Constellation - Cancer

Constellation - Cancer

CancerCC cropped.jpg

Cancer, the crab is one of the zodiac constellations. It is the dimmest of these constellations. It is found between Leo and Gemini in the night sky. It can be easily recognised by it's upside down 'Y' shape (or right way up 'Y' shape if you live in the southern hemisphere). The constellation is best known for the fabulous beehive open cluster. This is one of the gems of the night sky and should not be missed.

Cancer is home to the the meteor shower the Delta Cancrids. This shower peaks on January 17th with a rate of about 4 meteors an hour.


Cancer the crab is thought to represent the crab that nipped at the heels of Hercules as he battled Hydra. Hydra the constellation can be found south of Cancer.

Image credit: Till Credner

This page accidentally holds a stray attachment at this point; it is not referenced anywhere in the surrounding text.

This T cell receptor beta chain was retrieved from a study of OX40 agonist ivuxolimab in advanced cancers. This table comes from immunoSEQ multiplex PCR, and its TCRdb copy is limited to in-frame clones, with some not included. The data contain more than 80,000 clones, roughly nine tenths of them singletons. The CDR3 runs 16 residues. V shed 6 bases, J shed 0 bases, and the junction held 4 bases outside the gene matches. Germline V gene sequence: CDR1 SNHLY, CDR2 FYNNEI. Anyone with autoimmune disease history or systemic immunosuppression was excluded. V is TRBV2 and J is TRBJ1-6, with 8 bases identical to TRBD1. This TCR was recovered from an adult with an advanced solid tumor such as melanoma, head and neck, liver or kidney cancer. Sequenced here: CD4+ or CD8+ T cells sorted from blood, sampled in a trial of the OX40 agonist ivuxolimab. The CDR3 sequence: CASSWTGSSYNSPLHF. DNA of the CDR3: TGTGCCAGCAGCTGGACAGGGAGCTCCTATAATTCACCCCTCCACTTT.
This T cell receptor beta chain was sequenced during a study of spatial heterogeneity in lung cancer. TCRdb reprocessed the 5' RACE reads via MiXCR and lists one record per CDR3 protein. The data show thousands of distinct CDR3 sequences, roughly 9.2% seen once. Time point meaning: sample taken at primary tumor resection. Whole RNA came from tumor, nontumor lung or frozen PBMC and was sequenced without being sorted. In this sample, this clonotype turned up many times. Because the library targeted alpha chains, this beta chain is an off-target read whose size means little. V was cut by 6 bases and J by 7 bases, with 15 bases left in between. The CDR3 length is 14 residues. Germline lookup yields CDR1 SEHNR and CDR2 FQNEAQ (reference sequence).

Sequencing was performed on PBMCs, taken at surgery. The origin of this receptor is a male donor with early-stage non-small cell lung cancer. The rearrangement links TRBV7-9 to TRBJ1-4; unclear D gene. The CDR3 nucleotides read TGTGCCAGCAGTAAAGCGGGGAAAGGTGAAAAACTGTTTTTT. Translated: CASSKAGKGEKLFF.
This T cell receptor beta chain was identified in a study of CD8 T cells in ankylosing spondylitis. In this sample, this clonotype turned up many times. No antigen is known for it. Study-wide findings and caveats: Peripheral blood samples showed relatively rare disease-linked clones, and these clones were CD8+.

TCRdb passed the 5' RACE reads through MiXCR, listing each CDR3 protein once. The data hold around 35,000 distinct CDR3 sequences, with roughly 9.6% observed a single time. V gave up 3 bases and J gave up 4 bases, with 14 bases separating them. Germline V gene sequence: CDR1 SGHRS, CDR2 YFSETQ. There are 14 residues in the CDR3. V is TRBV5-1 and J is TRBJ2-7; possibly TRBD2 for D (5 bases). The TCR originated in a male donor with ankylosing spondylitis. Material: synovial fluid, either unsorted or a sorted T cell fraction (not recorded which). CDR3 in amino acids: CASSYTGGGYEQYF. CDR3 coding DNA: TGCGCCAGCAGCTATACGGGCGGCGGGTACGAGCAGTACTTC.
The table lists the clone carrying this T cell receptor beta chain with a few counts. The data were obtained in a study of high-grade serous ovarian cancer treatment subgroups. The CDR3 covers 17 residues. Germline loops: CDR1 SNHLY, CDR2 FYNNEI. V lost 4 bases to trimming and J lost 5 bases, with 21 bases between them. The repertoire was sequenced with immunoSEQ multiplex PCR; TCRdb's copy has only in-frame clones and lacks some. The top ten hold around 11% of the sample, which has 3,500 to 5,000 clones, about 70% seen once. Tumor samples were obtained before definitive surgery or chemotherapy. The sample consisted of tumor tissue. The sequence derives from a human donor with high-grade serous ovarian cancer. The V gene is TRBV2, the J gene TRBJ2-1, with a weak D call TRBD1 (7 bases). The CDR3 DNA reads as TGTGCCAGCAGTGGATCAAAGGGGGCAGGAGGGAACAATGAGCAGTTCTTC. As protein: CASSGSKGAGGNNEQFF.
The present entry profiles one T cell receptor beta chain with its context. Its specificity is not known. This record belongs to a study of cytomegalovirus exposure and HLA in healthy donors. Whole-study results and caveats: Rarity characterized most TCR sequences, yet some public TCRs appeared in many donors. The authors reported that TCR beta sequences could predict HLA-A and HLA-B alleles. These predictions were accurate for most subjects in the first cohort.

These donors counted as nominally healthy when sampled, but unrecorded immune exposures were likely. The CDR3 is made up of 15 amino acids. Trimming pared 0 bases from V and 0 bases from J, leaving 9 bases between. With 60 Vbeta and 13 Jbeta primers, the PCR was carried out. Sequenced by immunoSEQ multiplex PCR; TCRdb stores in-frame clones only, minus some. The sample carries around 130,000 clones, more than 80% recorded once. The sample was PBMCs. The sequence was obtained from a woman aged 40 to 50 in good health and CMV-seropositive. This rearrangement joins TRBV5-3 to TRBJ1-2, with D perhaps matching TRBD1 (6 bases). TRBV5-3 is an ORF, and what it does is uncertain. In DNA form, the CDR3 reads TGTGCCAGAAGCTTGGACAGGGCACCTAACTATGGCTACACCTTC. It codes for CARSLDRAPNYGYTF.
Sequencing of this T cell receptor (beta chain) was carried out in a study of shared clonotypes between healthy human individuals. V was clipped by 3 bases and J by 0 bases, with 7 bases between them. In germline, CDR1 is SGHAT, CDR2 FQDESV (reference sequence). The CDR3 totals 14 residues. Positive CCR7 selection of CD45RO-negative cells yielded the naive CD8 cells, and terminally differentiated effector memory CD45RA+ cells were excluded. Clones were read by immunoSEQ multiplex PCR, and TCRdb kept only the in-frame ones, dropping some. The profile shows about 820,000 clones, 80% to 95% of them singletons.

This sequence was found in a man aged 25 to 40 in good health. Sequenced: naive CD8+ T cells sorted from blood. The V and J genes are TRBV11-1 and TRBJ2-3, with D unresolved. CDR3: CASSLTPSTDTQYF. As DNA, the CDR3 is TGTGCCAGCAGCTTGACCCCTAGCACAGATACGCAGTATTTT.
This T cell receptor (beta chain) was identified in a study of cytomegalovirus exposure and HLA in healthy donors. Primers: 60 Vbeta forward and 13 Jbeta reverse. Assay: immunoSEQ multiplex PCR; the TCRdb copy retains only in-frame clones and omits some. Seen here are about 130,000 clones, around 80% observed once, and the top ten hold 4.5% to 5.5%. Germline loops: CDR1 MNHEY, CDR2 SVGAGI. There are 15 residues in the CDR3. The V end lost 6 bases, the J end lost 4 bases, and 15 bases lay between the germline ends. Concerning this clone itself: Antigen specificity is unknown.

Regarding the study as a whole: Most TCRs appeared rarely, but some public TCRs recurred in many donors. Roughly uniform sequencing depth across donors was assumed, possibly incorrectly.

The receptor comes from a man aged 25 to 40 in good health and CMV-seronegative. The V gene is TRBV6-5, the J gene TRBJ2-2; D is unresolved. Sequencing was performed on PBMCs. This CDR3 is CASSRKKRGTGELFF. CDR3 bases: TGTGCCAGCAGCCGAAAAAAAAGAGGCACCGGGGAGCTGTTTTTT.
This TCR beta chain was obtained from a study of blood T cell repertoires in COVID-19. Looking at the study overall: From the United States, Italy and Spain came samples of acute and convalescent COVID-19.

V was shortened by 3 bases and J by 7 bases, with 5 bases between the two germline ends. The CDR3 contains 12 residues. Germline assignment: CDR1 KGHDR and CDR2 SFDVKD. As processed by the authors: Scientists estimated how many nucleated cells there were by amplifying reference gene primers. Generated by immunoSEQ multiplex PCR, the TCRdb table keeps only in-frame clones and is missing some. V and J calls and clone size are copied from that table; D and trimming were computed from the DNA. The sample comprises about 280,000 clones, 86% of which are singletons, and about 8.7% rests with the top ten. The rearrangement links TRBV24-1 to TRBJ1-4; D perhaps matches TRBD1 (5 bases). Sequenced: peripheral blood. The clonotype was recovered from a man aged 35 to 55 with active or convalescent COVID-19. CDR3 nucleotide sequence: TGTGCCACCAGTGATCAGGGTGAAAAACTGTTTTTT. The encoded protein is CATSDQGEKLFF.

Take the Tour

Number Object Description Magnitude Surface Brightness
1 M44 Open Cluster 3.1 13
2 M67 Open Cluster 6.9 13

Each image is the size of a full moon for size comparison.



Messier 44, the beehive cluster is an open cluster found in Cancer. It is one of the nearest clusters to us and is probably related to the open cluster Hyades in Taurus. This open cluster is located around 580 light years away and has been described since ancient times.

Ptolemy, the astronomer that lived in Egypt under Roman rule described the beehive as the "nebulous mass in the breast of Cancer". Despite this the cluster was attributed to Gallileo, whom was the first to see it through a telescope in 1609.



Messier 67 is another very nice open cluster that can be seen in Cancer. It is thought to be one of the oldest visible open clusters near to us at around 5 billion years old. It was discovered by Johann Gottfried Koehler in 1779. The cluster is about 2,600 light years away and contains around 500 stars. Being such an old cluster this one is one of the most frequently studied open clusters.

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